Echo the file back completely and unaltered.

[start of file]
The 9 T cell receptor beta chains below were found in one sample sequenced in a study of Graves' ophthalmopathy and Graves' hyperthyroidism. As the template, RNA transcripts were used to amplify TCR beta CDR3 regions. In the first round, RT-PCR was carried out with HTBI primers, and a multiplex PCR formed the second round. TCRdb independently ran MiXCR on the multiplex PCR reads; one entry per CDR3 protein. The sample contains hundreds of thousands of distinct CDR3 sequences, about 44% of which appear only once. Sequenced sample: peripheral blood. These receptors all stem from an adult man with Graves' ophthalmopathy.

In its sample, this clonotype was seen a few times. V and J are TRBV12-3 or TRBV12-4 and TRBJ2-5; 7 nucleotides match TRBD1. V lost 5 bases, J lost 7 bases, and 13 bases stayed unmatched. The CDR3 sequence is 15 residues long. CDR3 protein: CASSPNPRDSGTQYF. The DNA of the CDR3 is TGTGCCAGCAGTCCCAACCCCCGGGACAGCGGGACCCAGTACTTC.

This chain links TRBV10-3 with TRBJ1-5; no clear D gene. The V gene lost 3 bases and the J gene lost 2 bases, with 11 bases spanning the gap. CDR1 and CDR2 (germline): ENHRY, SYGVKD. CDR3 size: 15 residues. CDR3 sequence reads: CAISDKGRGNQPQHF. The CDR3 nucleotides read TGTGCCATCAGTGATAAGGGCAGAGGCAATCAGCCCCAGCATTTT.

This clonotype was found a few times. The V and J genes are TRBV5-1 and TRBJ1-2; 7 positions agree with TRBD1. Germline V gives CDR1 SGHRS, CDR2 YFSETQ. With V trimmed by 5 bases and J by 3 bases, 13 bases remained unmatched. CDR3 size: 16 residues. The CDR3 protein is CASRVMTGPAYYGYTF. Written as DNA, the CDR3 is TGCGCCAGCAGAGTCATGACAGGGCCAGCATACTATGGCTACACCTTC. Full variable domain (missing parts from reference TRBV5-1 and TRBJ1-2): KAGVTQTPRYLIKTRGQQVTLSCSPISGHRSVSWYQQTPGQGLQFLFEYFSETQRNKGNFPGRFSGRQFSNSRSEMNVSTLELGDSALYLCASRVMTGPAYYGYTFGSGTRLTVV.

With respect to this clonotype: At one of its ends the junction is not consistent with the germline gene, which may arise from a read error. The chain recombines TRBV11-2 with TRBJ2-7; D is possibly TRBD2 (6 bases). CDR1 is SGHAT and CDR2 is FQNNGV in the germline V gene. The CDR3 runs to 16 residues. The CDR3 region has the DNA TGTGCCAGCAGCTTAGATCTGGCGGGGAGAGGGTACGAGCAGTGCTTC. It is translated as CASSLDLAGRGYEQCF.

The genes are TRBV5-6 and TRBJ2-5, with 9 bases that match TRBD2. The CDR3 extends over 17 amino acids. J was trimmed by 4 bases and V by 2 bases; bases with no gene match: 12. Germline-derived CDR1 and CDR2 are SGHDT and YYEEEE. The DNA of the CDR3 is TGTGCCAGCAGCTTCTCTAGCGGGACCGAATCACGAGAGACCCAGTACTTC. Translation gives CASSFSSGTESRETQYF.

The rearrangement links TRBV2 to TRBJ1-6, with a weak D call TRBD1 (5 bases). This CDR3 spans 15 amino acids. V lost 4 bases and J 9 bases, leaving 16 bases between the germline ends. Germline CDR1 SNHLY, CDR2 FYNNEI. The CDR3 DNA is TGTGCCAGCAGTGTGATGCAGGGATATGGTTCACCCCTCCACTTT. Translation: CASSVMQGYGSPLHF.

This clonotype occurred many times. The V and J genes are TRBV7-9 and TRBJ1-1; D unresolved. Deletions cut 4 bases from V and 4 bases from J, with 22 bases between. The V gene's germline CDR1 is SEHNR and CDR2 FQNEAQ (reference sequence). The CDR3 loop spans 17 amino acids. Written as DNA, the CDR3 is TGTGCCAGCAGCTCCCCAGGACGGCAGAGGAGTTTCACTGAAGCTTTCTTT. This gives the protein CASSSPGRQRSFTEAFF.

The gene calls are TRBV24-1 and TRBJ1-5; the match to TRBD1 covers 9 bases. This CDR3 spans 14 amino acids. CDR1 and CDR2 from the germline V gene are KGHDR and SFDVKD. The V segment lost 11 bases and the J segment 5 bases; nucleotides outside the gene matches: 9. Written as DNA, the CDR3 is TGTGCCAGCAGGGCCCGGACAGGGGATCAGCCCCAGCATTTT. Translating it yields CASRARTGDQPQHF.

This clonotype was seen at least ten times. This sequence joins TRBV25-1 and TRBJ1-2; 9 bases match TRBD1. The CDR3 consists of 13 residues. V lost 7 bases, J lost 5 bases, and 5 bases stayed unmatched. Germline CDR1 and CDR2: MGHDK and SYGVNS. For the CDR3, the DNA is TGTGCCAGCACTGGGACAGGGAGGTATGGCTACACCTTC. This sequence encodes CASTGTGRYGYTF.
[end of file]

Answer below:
The 9 T cell receptor beta chains below were found in one sample sequenced in a study of Graves' ophthalmopathy and Graves' hyperthyroidism. As the template, RNA transcripts were used to amplify TCR beta CDR3 regions. In the first round, RT-PCR was carried out with HTBI primers, and a multiplex PCR formed the second round. TCRdb independently ran MiXCR on the multiplex PCR reads; one entry per CDR3 protein. The sample contains hundreds of thousands of distinct CDR3 sequences, about 44% of which appear only once. Sequenced sample: peripheral blood. These receptors all stem from an adult man with Graves' ophthalmopathy.

In its sample, this clonotype was seen a few times. V and J are TRBV12-3 or TRBV12-4 and TRBJ2-5; 7 nucleotides match TRBD1. V lost 5 bases, J lost 7 bases, and 13 bases stayed unmatched. The CDR3 sequence is 15 residues long. CDR3 protein: CASSPNPRDSGTQYF. The DNA of the CDR3 is TGTGCCAGCAGTCCCAACCCCCGGGACAGCGGGACCCAGTACTTC.

This chain links TRBV10-3 with TRBJ1-5; no clear D gene. The V gene lost 3 bases and the J gene lost 2 bases, with 11 bases spanning the gap. CDR1 and CDR2 (germline): ENHRY, SYGVKD. CDR3 size: 15 residues. CDR3 sequence reads: CAISDKGRGNQPQHF. The CDR3 nucleotides read TGTGCCATCAGTGATAAGGGCAGAGGCAATCAGCCCCAGCATTTT.

This clonotype was found a few times. The V and J genes are TRBV5-1 and TRBJ1-2; 7 positions agree with TRBD1. Germline V gives CDR1 SGHRS, CDR2 YFSETQ. With V trimmed by 5 bases and J by 3 bases, 13 bases remained unmatched. CDR3 size: 16 residues. The CDR3 protein is CASRVMTGPAYYGYTF. Written as DNA, the CDR3 is TGCGCCAGCAGAGTCATGACAGGGCCAGCATACTATGGCTACACCTTC. Full variable domain (missing parts from reference TRBV5-1 and TRBJ1-2): KAGVTQTPRYLIKTRGQQVTLSCSPISGHRSVSWYQQTPGQGLQFLFEYFSETQRNKGNFPGRFSGRQFSNSRSEMNVSTLELGDSALYLCASRVMTGPAYYGYTFGSGTRLTVV.

With respect to this clonotype: At one of its ends the junction is not consistent with the germline gene, which may arise from a read error. The chain recombines TRBV11-2 with TRBJ2-7; D is possibly TRBD2 (6 bases). CDR1 is SGHAT and CDR2 is FQNNGV in the germline V gene. The CDR3 runs to 16 residues. The CDR3 region has the DNA TGTGCCAGCAGCTTAGATCTGGCGGGGAGAGGGTACGAGCAGTGCTTC. It is translated as CASSLDLAGRGYEQCF.

The genes are TRBV5-6 and TRBJ2-5, with 9 bases that match TRBD2. The CDR3 extends over 17 amino acids. J was trimmed by 4 bases and V by 2 bases; bases with no gene match: 12. Germline-derived CDR1 and CDR2 are SGHDT and YYEEEE. The DNA of the CDR3 is TGTGCCAGCAGCTTCTCTAGCGGGACCGAATCACGAGAGACCCAGTACTTC. Translation gives CASSFSSGTESRETQYF.

The rearrangement links TRBV2 to TRBJ1-6, with a weak D call TRBD1 (5 bases). This CDR3 spans 15 amino acids. V lost 4 bases and J 9 bases, leaving 16 bases between the germline ends. Germline CDR1 SNHLY, CDR2 FYNNEI. The CDR3 DNA is TGTGCCAGCAGTGTGATGCAGGGATATGGTTCACCCCTCCACTTT. Translation: CASSVMQGYGSPLHF.

This clonotype occurred many times. The V and J genes are TRBV7-9 and TRBJ1-1; D unresolved. Deletions cut 4 bases from V and 4 bases from J, with 22 bases between. The V gene's germline CDR1 is SEHNR and CDR2 FQNEAQ (reference sequence). The CDR3 loop spans 17 amino acids. Written as DNA, the CDR3 is TGTGCCAGCAGCTCCCCAGGACGGCAGAGGAGTTTCACTGAAGCTTTCTTT. This gives the protein CASSSPGRQRSFTEAFF.

The gene calls are TRBV24-1 and TRBJ1-5; the match to TRBD1 covers 9 bases. This CDR3 spans 14 amino acids. CDR1 and CDR2 from the germline V gene are KGHDR and SFDVKD. The V segment lost 11 bases and the J segment 5 bases; nucleotides outside the gene matches: 9. Written as DNA, the CDR3 is TGTGCCAGCAGGGCCCGGACAGGGGATCAGCCCCAGCATTTT. Translating it yields CASRARTGDQPQHF.

This clonotype was seen at least ten times. This sequence joins TRBV25-1 and TRBJ1-2; 9 bases match TRBD1. The CDR3 consists of 13 residues. V lost 7 bases, J lost 5 bases, and 5 bases stayed unmatched. Germline CDR1 and CDR2: MGHDK and SYGVNS. For the CDR3, the DNA is TGTGCCAGCACTGGGACAGGGAGGTATGGCTACACCTTC. This sequence encodes CASTGTGRYGYTF.